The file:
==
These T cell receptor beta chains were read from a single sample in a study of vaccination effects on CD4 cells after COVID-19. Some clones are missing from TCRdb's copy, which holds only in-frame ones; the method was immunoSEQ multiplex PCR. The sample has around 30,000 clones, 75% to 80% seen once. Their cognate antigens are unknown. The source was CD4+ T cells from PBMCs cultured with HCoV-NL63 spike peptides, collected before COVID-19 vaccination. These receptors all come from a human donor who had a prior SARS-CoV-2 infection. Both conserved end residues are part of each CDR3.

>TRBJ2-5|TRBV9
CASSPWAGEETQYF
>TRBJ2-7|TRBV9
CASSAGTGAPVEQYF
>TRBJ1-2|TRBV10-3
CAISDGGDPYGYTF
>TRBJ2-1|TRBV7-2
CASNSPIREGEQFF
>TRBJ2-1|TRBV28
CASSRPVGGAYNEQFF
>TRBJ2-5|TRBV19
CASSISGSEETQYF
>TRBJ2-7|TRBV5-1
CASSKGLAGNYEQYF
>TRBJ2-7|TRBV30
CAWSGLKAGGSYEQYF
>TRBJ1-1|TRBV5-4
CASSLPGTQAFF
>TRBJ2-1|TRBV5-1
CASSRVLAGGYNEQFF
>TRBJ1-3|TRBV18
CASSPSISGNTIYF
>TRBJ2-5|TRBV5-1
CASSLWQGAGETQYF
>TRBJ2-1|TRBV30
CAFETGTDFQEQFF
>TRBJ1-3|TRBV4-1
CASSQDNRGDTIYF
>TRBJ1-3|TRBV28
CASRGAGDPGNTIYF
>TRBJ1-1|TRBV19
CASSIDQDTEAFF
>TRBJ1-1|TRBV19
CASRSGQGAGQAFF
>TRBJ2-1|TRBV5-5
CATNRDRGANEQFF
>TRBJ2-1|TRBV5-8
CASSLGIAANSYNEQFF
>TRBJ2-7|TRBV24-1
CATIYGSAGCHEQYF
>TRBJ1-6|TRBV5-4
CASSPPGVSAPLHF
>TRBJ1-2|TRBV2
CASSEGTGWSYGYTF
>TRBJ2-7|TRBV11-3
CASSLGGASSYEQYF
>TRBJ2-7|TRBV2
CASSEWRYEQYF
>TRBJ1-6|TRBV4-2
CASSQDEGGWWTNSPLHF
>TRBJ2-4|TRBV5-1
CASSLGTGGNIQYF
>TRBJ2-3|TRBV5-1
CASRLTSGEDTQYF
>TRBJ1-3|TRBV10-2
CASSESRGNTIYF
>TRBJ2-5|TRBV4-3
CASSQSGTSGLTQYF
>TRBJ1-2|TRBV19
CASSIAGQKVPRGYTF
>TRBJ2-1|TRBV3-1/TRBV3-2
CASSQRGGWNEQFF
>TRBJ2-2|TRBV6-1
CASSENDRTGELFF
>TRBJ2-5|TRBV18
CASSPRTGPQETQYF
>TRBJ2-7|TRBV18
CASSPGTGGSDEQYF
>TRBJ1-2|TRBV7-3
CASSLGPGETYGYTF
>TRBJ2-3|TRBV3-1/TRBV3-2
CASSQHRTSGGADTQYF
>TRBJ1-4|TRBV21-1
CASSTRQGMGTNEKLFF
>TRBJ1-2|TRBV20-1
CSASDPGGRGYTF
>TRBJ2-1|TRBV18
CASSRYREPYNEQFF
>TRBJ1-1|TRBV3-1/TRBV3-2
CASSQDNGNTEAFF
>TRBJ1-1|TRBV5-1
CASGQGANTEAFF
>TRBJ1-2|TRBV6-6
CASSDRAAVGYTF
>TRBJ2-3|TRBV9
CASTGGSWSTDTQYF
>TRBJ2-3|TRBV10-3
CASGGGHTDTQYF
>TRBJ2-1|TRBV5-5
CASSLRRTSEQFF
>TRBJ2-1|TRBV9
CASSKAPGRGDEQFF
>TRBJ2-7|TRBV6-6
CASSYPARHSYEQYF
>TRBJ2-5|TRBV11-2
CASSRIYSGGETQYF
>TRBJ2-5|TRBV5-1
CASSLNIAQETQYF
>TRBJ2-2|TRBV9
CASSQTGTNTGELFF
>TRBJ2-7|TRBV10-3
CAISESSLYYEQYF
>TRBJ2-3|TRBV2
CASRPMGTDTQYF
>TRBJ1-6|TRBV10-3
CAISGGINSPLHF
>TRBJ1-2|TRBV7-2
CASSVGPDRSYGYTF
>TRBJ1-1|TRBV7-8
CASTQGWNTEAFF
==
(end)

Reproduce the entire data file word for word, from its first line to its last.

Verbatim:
These T cell receptor beta chains were read from a single sample in a study of vaccination effects on CD4 cells after COVID-19. Some clones are missing from TCRdb's copy, which holds only in-frame ones; the method was immunoSEQ multiplex PCR. The sample has around 30,000 clones, 75% to 80% seen once. Their cognate antigens are unknown. The source was CD4+ T cells from PBMCs cultured with HCoV-NL63 spike peptides, collected before COVID-19 vaccination. These receptors all come from a human donor who had a prior SARS-CoV-2 infection. Both conserved end residues are part of each CDR3.

>TRBJ2-5|TRBV9
CASSPWAGEETQYF
>TRBJ2-7|TRBV9
CASSAGTGAPVEQYF
>TRBJ1-2|TRBV10-3
CAISDGGDPYGYTF
>TRBJ2-1|TRBV7-2
CASNSPIREGEQFF
>TRBJ2-1|TRBV28
CASSRPVGGAYNEQFF
>TRBJ2-5|TRBV19
CASSISGSEETQYF
>TRBJ2-7|TRBV5-1
CASSKGLAGNYEQYF
>TRBJ2-7|TRBV30
CAWSGLKAGGSYEQYF
>TRBJ1-1|TRBV5-4
CASSLPGTQAFF
>TRBJ2-1|TRBV5-1
CASSRVLAGGYNEQFF
>TRBJ1-3|TRBV18
CASSPSISGNTIYF
>TRBJ2-5|TRBV5-1
CASSLWQGAGETQYF
>TRBJ2-1|TRBV30
CAFETGTDFQEQFF
>TRBJ1-3|TRBV4-1
CASSQDNRGDTIYF
>TRBJ1-3|TRBV28
CASRGAGDPGNTIYF
>TRBJ1-1|TRBV19
CASSIDQDTEAFF
>TRBJ1-1|TRBV19
CASRSGQGAGQAFF
>TRBJ2-1|TRBV5-5
CATNRDRGANEQFF
>TRBJ2-1|TRBV5-8
CASSLGIAANSYNEQFF
>TRBJ2-7|TRBV24-1
CATIYGSAGCHEQYF
>TRBJ1-6|TRBV5-4
CASSPPGVSAPLHF
>TRBJ1-2|TRBV2
CASSEGTGWSYGYTF
>TRBJ2-7|TRBV11-3
CASSLGGASSYEQYF
>TRBJ2-7|TRBV2
CASSEWRYEQYF
>TRBJ1-6|TRBV4-2
CASSQDEGGWWTNSPLHF
>TRBJ2-4|TRBV5-1
CASSLGTGGNIQYF
>TRBJ2-3|TRBV5-1
CASRLTSGEDTQYF
>TRBJ1-3|TRBV10-2
CASSESRGNTIYF
>TRBJ2-5|TRBV4-3
CASSQSGTSGLTQYF
>TRBJ1-2|TRBV19
CASSIAGQKVPRGYTF
>TRBJ2-1|TRBV3-1/TRBV3-2
CASSQRGGWNEQFF
>TRBJ2-2|TRBV6-1
CASSENDRTGELFF
>TRBJ2-5|TRBV18
CASSPRTGPQETQYF
>TRBJ2-7|TRBV18
CASSPGTGGSDEQYF
>TRBJ1-2|TRBV7-3
CASSLGPGETYGYTF
>TRBJ2-3|TRBV3-1/TRBV3-2
CASSQHRTSGGADTQYF
>TRBJ1-4|TRBV21-1
CASSTRQGMGTNEKLFF
>TRBJ1-2|TRBV20-1
CSASDPGGRGYTF
>TRBJ2-1|TRBV18
CASSRYREPYNEQFF
>TRBJ1-1|TRBV3-1/TRBV3-2
CASSQDNGNTEAFF
>TRBJ1-1|TRBV5-1
CASGQGANTEAFF
>TRBJ1-2|TRBV6-6
CASSDRAAVGYTF
>TRBJ2-3|TRBV9
CASTGGSWSTDTQYF
>TRBJ2-3|TRBV10-3
CASGGGHTDTQYF
>TRBJ2-1|TRBV5-5
CASSLRRTSEQFF
>TRBJ2-1|TRBV9
CASSKAPGRGDEQFF
>TRBJ2-7|TRBV6-6
CASSYPARHSYEQYF
>TRBJ2-5|TRBV11-2
CASSRIYSGGETQYF
>TRBJ2-5|TRBV5-1
CASSLNIAQETQYF
>TRBJ2-2|TRBV9
CASSQTGTNTGELFF
>TRBJ2-7|TRBV10-3
CAISESSLYYEQYF
>TRBJ2-3|TRBV2
CASRPMGTDTQYF
>TRBJ1-6|TRBV10-3
CAISGGINSPLHF
>TRBJ1-2|TRBV7-2
CASSVGPDRSYGYTF
>TRBJ1-1|TRBV7-8
CASTQGWNTEAFF